Some of the most irresponsible comments have, of course, come from politicians who actually voted in favor of authorizing force against Saddam Hussein. These are elected officials who had access to the intelligence, and were free to draw their own conclusions.

They arrived at the same judgment about Iraq’s capabilities and intentions that was made by this Administration and by the previous Administration. There was broad-based, bipartisan agreement that Saddam Hussein was a threat … that he had violated U.N. Security Council Resolutions … and that, in a post-9/11 world, we couldn’t afford to take the word of a dictator who had a history of WMD programs, who had excluded weapons inspectors, who had defied the demands of the international community, who had been designated an official state sponsor of terror, and who had committed mass murder.

Those are facts.

What we’re hearing now is some politicians contradicting their own statements and making a play for political advantage in the middle of a war.

The saddest part is that our people in uniform have been subjected to these cynical and pernicious falsehoods day in and day out. American soldiers and Marines are out there every day in dangerous conditions and desert temperatures – conducting raids, training Iraqi forces, countering attacks, seizing weapons, and capturing killers – and back home a few opportunists are suggesting they were sent into battle for a lie.*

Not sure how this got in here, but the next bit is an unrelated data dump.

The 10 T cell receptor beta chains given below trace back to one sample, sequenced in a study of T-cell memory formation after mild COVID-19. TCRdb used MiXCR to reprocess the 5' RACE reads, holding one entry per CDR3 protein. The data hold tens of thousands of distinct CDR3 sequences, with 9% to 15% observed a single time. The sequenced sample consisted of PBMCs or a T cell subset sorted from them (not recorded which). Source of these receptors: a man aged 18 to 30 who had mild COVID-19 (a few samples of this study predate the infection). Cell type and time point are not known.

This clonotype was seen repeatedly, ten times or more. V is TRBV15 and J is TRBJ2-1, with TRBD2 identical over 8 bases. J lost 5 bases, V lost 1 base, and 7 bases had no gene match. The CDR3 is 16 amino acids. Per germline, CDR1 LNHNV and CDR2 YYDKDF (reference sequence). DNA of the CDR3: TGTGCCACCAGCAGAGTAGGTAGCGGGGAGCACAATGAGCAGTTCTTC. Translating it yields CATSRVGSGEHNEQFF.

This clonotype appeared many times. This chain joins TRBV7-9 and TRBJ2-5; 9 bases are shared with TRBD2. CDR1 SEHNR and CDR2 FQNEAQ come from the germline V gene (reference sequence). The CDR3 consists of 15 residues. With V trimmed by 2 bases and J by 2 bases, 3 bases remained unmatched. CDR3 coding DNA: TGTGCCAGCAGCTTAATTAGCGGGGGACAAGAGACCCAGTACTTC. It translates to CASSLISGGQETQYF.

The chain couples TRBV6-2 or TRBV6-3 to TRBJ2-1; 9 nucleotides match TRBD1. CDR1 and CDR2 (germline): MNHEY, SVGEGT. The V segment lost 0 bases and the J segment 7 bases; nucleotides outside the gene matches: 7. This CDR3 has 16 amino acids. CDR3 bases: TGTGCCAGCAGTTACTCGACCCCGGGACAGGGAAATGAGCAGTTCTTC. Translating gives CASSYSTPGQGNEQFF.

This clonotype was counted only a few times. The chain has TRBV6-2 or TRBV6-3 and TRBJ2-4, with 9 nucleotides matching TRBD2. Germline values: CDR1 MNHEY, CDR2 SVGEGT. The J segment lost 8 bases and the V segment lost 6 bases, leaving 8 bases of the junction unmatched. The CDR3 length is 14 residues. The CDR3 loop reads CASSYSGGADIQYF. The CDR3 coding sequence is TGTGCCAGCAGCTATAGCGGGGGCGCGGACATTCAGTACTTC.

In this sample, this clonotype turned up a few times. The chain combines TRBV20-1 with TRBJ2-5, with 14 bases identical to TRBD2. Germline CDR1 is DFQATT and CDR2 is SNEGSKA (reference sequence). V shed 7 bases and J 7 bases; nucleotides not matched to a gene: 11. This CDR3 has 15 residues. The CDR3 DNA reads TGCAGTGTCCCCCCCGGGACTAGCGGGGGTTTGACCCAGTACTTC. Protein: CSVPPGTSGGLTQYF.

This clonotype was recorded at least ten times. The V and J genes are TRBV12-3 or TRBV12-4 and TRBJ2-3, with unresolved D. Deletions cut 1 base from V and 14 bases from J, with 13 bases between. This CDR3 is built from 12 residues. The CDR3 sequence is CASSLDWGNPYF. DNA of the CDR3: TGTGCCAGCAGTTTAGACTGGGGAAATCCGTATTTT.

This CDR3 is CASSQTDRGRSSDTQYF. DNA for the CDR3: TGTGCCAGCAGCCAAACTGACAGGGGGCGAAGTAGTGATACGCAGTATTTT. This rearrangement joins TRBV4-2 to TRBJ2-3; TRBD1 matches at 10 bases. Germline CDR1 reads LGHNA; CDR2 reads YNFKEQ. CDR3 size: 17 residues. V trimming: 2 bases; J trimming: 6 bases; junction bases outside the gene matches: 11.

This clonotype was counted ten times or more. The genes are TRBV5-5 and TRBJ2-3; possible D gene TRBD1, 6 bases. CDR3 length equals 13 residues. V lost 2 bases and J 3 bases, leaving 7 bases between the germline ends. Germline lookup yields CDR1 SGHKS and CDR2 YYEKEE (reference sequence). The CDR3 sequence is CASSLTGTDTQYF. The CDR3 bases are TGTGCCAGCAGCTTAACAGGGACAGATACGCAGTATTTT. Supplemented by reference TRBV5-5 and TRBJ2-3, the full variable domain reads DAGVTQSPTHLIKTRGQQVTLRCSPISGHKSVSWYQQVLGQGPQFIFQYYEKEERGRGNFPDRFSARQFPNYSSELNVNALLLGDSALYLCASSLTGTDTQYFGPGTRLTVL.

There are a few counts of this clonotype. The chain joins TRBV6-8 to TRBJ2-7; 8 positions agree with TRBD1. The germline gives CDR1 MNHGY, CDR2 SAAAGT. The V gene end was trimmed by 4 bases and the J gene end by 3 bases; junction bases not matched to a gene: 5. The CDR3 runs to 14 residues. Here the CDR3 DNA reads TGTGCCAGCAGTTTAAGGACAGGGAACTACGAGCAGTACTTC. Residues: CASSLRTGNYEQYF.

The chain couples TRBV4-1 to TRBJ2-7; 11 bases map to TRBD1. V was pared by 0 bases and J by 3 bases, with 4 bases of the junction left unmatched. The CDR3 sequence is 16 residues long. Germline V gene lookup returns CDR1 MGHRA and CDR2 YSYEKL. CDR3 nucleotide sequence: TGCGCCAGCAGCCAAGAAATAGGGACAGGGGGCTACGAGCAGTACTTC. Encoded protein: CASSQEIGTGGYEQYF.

The President and I cannot prevent certain politicians from losing their memory, or their backbone – but we’re not going to sit by and let them rewrite history.

We’re going to continue throwing their own words back at them. And far more important, we’re going to continue sending a consistent message to the men and women who are fighting the war on terror in Iraq, Afghanistan, and many other fronts.

We can never say enough how much we appreciate them, and how proud they make us. They and their families can be certain: That this cause is right … and the performance of our military has been brave and honorable … and this nation will stand behind our fighting forces with pride and without wavering until the day of victory.
* What amazes me most is the lack of gall and outrage the American public seems to feel over the fact that the vast, vast majority of politicians who pushed for this illegitimate, wrong-headed war in Iraq not only never served their country in uniform, but actively avoided such service.

Update 11/26/2005